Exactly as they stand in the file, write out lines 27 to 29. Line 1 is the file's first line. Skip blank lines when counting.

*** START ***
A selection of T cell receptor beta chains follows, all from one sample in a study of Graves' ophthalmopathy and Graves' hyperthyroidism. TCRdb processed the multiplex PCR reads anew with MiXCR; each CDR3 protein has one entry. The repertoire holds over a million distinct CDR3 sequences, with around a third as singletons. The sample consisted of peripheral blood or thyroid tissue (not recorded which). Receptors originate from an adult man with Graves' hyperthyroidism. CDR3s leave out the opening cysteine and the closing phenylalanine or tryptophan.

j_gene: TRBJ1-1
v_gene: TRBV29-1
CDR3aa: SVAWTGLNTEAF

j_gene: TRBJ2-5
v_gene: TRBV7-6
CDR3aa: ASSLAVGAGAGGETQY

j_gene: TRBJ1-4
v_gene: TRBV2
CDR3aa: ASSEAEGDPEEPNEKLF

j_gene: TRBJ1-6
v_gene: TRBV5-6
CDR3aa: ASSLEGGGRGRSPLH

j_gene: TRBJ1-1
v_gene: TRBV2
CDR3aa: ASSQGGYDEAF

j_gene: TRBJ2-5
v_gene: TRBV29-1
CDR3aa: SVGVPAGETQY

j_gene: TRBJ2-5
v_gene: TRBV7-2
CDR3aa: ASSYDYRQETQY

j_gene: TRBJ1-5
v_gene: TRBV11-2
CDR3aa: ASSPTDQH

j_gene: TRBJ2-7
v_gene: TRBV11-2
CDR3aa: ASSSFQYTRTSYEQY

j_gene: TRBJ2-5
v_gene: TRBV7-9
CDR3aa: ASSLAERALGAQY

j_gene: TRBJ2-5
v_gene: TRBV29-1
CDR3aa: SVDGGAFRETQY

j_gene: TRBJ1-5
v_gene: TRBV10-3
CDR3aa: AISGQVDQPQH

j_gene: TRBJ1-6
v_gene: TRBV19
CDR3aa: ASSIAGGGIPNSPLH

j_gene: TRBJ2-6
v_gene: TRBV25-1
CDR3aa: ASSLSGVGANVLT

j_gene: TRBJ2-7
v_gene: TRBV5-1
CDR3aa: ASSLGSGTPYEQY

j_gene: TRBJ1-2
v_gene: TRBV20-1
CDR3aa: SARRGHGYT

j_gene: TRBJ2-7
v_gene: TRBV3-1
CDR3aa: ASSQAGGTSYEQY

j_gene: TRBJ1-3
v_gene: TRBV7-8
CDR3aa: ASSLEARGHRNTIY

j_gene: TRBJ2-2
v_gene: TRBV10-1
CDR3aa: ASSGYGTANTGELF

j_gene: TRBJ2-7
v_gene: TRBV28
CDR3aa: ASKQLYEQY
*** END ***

v_gene: TRBV11-2
CDR3aa: ASSSFQYTRTSYEQY

j_gene: TRBJ2-5